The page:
Abbreviations: CFU, colony forming units; CTX, cefotaxime; CFZ/SBT, cefoperazone/sulbactam; ESBL, extended-spectrum β-lactamase; IE, the area between the control growth and antibacterial killing curves; ∆log N24, the bacterial count difference between time 0 and 24 h; MOX, moxalactam; NA, not applicable; MKD, maximum kill down; qd, once-daily; q12h, twice-daily; q8h, thrice-daily; RT, bacterial growth recovery time; T90%, T99%, and T99.9%, the time required for microbial initial count to be reduced by 90%, 99%, and 99.9%, respectively.

Although the presence of SBT can lower the MICs of CFZ against 3376 and 2689 from >256 mg/L to 16/16 mg/L and 32/32 mg/L, respectively, the shorter value of %T > MIC achieved with CFZ/SBT (2 g qd) resulted in weak bactericidal effects, and the bacterial count was similar to that of controls at 24 h, which was similar to that observed with CTX (2 g qd) (Table 3; Figure 1C–F). Of note, the multiple dosage regimen of CFZ/SBT (2 g q8h) also showed limited bactericidal effects and were followed by rapid regrowth against susceptible 3376 and intermediate 2689 strains. In contrast, MOX still exhibited stable antibacterial activity against both 3376 and 2689 strains, as observed in E. coli ATCC25922. The MKD and RT of MOX against ESBL-producing isolates were similar to those against E. coli ATCC25922. The multiple dosage regimens achieved larger IE than once-daily dosage regimens, especially in the simulations with 2 g q8h, resulting in >145 log10 CFU/mL·h−1, >20 h of T99.9%, and >3 log10 reduction in CFU/mL at 24 h against 3376 and 2689 strains (Table 2).

Table 3 %T > MIC values for MOX, CTX, and CFZ/SBT treatment regimens

Abbreviations: ATCC, American Type Culture Collection; CTX, cefotaxime; CFZ, cefoperazone; MIC, minimum inhibitory concentration; MOX, moxalactam; SBT, sulbactam; %T > MIC, the time during which the concentration of the drug remained above the MIC; qd, once-daily; q12h, twice-daily; q8h, thrice-daily.

The relationships between %T > MIC and IE are shown in Figure 2; the %T > MIC value of 50% seemed to be the lowest requirement for bacterial inhibition. The regimens of MOX (1 g q12h, 1 g q8h, 2 g q12h, and 2 g q8h) achieved 100% of %T > MIC against E. coli ATCC25922, 3376, and 2689, and the IE of these simulated regimens were all over 140 log10 CFU/mL·h−1. For the simulated regimens of CTX and CFZ/SBT, the shorter value of %T > MIC against 3376 and 2689 resulted in smaller IE (<10 and <60 log10 CFU/mL·h−1, respectively), being significantly lower than the IE of MOX-simulated regimens (Table 3; Figure 2). Notably, the IE for CFZ/SBT and MOX against E. coli ATCC25922 was larger than that for tested drugs against 3376 and 2678, when %T > MIC achieved similar values, especially in the value of 50%. The 70% value of %T > MIC was responsible for the promising bacteriological eradication of 3376 and 2689.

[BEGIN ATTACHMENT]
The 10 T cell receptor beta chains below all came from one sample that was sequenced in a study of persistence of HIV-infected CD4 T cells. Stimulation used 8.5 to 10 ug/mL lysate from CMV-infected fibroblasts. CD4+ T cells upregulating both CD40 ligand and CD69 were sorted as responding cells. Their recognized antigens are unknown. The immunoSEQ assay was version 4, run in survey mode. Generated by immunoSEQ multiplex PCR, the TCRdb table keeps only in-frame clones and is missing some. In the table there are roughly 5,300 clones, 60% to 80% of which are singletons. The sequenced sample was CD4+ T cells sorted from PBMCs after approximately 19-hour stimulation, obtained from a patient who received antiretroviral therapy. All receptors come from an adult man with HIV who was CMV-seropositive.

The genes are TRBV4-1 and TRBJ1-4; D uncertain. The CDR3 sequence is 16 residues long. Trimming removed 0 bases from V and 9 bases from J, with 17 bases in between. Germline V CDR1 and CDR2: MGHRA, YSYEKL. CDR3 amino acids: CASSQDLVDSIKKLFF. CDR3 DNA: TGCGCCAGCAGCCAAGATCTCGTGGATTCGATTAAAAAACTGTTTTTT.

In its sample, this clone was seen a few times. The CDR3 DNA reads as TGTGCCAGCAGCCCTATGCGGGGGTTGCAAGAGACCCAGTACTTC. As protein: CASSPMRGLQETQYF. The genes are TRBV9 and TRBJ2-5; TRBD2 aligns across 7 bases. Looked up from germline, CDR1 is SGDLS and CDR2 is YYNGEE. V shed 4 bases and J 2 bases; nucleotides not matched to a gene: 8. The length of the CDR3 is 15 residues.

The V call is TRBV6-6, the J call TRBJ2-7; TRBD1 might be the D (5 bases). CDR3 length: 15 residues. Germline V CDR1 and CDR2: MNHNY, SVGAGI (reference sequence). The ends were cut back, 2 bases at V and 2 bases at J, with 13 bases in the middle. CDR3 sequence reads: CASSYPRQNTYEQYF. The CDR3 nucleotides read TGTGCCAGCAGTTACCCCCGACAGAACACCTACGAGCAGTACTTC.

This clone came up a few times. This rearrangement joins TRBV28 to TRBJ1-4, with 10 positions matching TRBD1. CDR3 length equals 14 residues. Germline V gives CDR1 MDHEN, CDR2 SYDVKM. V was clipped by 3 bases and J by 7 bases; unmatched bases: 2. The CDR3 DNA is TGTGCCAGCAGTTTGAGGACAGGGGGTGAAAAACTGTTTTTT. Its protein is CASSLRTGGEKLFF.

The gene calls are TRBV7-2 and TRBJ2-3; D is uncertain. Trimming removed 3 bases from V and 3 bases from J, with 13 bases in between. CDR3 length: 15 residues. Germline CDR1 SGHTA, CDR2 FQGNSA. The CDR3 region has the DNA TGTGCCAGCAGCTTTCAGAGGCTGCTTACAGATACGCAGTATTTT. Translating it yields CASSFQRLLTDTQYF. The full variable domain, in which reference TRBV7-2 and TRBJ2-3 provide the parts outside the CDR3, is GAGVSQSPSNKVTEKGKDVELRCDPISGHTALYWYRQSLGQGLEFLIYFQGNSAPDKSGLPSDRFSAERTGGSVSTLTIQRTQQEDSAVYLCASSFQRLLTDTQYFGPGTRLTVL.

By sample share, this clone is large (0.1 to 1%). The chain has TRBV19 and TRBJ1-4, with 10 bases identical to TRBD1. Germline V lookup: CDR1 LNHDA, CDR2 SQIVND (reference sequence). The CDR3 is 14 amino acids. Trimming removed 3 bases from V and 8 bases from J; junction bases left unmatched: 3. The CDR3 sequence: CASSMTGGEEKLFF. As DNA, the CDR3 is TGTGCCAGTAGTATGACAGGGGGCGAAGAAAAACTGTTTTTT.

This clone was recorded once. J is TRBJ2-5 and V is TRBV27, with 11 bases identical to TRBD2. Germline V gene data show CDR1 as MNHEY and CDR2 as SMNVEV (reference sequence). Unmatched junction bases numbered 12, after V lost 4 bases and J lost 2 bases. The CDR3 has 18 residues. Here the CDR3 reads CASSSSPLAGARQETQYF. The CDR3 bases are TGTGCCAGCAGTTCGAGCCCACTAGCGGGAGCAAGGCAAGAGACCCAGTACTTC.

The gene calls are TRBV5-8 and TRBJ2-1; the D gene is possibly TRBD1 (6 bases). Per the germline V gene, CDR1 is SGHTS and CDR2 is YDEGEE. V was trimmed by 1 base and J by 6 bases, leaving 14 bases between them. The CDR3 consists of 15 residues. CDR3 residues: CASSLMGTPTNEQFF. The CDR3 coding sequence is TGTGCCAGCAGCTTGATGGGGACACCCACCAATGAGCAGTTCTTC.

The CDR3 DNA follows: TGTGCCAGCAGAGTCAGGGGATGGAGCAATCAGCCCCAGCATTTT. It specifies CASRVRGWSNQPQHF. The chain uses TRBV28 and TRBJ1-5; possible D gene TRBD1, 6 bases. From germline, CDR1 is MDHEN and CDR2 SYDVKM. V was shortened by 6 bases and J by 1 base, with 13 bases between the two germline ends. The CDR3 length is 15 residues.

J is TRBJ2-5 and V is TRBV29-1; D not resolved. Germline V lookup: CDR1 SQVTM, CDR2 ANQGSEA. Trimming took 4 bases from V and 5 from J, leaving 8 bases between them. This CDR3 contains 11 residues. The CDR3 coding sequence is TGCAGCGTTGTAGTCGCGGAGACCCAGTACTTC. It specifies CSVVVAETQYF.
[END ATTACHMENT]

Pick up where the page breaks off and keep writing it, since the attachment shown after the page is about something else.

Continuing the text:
Figure 2 The relationship between %T > MIC of MOX, CTX and CFZ/SBT against the tested bacteria and IE.

Note: Three isolates are denoted by different symbols.

Abbreviations: ATCC, American Type Culture Collection; CFU, colony forming units; CFZ, cefoperazone; CTX, cefotaxime; E. coli, Escherichia coli; IE, the area between the control growth and bacterial killing and regrowth curves; K. pneumoniae, Klebsiella pneumoniae; MIC, minimum inhibitory concentration; MOX, moxalactam; SBT, sulbactam; %T > MIC, the time during which the concentration of the drug remained above the MIC.

Discussion

ESBL-producing Enterobacteriaceae are prevalent among community- and hospital-acquired infections.16,17 Several studies have established that CTX-M-14 and CTX-M-15 are the most abundant ESBL enzymes worldwide in urinary tract, bloodstream, and intra-abdominal infections.1820 Because antibacterial drugs for treating ESBL-producing bacterial infections are limited, carbapenems have traditionally been recommended as the drug of choice in such circumstances. However, the increased usage of carbapenems has promoted the rapid evolution and dissemination of carbapenem- and/or multidrug-resistant isolates.21 Thus, finding alternative agents for the clinical treatment of infections caused by ESBL producers is imperative to alleviate the selective pressure on carbapenem-resistant germs.